Figures released from UK Finance show money lost to fraud on contactless cards surged to £5.6m in the first six months of 2017, overtaking the £5.3m lost from cheque fraud.
So, how worried should you be about this type of fraud? Which? explains how contactless card fraud compares to total spending, and how to safeguard yourself from scammers.
How big a problem is contactless card fraud?
The amount lost to contactless card fraud almost doubled over the last year, from £2.9m in the first six months of 2016 to £5.6m in the same period of 2017.
The figure covers money lost on both debit and credit cards with a contactless function, as well as payment with mobile devices, including services such as Apple Pay.
But while £5.6m may sound high, this kind of card fraud is still low in relative terms – especially considering the increased use of the technology over recent years.
In the January-June 2017 period, the number of credit and debit contactless cards issued in the UK rose to 110.8m, an 18.4% increase from the previous year, according to the UK Cards Association.
Overall, around £23.23bn was spent using contactless cards over the first half of the year, meaning fraud accounted for less than 0.02% of total spending.
Around a third of all card transactions are now made without a pin – but contactless cards accounts for just 1.9% of all card fraud.
A UK Finance spokesperson said: ‘Contactless fraud is low, with robust security features in place in every card. At the same time, customers are fully protected against card fraud and will never be left out of pocket, unlike if they lose cash.’
- Find out more: Best banks for dealing with bank fraud
What if the contactless card transaction limit is increased?
With the use of cash declining, people are set to become increasingly dependent on plastic.
Having increased the transaction limit for contactless payment from £20 to £30 in September 2015, a number of UK retailers have called for the threshold to go up to £50.
Yet some financial experts have voiced their concerns, warning it may encourage even more contactless payment fraud.
Sarah Lewis, head of ID and fraud strategy UK at Equifax told Which?: ‘I think that the £30 limit is sensible and it is safer for it to be kept at this level. If it increases, there’s more incentive for criminals to steal contactless cards, and the level of contactless fraud is likely to increase.’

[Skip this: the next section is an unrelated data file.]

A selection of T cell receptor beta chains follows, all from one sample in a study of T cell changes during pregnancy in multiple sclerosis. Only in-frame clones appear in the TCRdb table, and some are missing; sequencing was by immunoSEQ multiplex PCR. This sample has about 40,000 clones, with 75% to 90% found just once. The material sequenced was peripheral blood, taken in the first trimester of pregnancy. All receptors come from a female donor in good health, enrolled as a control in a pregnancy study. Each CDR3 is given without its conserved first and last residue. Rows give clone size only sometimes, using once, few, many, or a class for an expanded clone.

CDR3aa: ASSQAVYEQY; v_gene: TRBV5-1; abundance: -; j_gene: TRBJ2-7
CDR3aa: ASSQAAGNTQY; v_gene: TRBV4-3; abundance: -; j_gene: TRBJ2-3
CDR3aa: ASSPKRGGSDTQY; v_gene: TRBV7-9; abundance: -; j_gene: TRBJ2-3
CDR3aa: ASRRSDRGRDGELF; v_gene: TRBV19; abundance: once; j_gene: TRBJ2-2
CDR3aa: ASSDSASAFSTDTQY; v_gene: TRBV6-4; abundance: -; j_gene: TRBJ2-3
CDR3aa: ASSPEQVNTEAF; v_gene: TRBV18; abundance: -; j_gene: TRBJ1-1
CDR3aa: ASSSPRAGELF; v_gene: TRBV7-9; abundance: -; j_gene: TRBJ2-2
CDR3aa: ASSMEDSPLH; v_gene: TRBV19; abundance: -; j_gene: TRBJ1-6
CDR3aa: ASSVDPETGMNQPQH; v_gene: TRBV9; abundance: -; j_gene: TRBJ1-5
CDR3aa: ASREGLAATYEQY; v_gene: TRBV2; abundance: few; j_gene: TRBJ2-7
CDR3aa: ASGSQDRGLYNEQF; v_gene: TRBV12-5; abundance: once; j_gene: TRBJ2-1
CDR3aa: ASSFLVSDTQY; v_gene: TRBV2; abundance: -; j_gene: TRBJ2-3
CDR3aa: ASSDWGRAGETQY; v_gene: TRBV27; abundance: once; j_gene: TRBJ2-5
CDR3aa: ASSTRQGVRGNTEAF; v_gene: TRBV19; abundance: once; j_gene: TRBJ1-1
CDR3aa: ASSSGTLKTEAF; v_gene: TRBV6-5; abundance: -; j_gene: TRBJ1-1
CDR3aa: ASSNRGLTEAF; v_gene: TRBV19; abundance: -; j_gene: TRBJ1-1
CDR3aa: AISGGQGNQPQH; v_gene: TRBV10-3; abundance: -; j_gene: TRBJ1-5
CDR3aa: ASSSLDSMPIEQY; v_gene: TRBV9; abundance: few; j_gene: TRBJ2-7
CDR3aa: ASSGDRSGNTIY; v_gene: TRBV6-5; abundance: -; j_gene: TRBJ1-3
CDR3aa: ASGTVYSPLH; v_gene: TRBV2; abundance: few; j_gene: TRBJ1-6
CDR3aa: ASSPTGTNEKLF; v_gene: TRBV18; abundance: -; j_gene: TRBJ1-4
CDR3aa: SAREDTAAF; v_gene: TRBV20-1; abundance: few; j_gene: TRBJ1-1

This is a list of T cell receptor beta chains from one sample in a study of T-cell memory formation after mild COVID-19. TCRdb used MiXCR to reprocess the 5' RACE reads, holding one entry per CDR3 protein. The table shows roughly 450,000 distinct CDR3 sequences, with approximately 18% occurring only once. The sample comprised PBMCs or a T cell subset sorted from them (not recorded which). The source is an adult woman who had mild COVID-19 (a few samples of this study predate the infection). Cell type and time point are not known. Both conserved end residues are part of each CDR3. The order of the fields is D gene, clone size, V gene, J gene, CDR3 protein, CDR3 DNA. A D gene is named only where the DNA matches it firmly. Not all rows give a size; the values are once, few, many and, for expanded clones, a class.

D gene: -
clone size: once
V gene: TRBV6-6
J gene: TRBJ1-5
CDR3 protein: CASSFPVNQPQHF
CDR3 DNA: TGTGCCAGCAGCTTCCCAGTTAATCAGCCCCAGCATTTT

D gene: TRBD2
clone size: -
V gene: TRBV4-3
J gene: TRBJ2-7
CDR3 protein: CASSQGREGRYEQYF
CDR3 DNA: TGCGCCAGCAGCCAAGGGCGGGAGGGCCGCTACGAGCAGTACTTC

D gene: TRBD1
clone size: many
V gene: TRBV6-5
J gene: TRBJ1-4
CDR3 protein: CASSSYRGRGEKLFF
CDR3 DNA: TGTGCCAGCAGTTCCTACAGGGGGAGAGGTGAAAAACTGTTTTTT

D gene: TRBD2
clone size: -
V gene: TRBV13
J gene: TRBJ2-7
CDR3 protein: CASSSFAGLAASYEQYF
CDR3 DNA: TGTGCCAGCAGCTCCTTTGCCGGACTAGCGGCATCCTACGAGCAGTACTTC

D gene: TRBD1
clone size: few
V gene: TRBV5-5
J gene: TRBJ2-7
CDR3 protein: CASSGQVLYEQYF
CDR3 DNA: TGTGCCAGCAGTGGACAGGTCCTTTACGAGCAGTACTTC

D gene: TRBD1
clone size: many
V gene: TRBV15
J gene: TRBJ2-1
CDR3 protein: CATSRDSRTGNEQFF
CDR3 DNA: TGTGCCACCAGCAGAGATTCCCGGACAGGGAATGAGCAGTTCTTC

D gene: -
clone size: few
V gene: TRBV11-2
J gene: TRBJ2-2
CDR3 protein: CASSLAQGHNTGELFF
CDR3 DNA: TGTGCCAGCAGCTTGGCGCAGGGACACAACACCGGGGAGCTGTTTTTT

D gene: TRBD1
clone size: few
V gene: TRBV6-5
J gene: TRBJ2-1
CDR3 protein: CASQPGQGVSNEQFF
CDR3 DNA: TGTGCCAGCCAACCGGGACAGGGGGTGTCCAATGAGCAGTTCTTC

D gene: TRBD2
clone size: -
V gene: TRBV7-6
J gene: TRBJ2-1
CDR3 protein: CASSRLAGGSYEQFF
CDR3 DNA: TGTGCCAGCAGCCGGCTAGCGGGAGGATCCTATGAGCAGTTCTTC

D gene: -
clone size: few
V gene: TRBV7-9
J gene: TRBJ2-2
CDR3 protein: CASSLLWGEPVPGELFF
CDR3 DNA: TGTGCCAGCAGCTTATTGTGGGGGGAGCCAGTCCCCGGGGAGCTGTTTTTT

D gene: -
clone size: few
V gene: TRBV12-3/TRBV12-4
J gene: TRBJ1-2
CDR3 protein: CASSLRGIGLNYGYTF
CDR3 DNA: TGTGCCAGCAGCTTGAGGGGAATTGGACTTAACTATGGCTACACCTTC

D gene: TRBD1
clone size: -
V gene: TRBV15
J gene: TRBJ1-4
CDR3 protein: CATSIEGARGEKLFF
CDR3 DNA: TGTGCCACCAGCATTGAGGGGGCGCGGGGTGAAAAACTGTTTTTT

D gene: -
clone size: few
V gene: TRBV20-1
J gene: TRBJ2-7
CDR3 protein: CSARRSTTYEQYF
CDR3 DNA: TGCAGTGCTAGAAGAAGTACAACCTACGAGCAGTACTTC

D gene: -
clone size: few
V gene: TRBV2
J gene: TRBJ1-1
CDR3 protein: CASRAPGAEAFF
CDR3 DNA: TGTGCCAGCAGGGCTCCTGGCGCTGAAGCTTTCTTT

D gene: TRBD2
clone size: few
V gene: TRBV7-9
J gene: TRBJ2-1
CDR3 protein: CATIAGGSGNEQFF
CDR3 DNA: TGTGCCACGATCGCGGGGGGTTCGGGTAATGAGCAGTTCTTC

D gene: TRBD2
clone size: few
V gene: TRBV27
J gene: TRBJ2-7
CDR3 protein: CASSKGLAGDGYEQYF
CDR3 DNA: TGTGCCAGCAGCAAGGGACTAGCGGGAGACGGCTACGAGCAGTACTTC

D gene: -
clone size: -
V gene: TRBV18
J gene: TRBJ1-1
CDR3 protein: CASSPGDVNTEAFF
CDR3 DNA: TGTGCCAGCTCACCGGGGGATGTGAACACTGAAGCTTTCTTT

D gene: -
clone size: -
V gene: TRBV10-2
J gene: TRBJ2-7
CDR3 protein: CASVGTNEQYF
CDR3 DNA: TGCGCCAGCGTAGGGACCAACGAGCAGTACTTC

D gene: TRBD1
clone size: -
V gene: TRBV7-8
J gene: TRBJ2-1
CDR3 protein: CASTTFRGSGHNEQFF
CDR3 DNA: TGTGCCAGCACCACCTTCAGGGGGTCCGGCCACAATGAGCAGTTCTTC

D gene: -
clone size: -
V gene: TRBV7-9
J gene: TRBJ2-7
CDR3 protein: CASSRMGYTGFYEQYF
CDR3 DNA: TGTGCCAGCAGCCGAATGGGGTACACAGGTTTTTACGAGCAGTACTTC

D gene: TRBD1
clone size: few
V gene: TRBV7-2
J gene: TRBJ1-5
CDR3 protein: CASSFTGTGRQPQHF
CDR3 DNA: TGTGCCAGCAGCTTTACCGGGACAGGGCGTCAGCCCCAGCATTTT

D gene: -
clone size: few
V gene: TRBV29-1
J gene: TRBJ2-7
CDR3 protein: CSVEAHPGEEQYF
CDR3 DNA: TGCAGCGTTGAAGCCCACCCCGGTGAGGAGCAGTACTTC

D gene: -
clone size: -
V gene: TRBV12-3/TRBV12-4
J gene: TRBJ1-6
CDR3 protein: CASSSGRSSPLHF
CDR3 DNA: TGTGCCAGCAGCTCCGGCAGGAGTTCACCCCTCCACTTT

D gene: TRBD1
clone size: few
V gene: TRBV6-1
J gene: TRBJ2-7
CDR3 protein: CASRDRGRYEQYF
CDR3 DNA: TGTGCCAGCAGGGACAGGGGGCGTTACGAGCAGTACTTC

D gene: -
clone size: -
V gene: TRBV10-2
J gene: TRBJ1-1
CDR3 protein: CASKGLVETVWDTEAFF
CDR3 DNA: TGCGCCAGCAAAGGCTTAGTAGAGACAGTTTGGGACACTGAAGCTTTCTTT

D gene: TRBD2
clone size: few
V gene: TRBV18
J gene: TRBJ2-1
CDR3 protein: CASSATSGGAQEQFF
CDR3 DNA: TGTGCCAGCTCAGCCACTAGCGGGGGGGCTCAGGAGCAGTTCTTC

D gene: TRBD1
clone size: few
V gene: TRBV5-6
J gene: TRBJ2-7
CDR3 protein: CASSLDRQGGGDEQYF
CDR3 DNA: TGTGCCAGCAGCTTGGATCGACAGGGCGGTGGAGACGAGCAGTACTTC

- Find out more: Contactless cards – everything you need to know
How is contactless payment fraud taking place?
The majority of contactless card fraud is undertaken using basic distraction techniques – where scammers direct your attention elsewhere while taking your card – and pick-pocketing, a report by Financial Fraud Action UK states.
Which? has previously revealed how criminals could steal the details from your contactless cards using a card reader. These details could then be used to make purchases online to a much higher value than the £30 transaction limit.
It’s also possible that criminals could process payments by standing near someone in a crowded place and reading their contactless card through their clothes.
But there is little evidence that these practices are widespread, or that they account for significant amounts of fraud.
How can I safeguard against contactless card fraud?
Tapping your card to pay for transactions is becoming increasingly popular.
Whether you’re using a contactless card or entering a pin, there are things you can do to protect yourself from fraud:
- Don’t keep your cards in easily accessible pockets or bags
- Don’t let anyone take your card out of sight, in case they are using a skimming device to copy data from its magnetic strip
- Ask for a receipt to make sure you aren’t being overcharged
- Check your statements regularly – including for lost or stolen cards
- Make sure you report any lost or stolen cards to your bank or card issuer as quickly as possible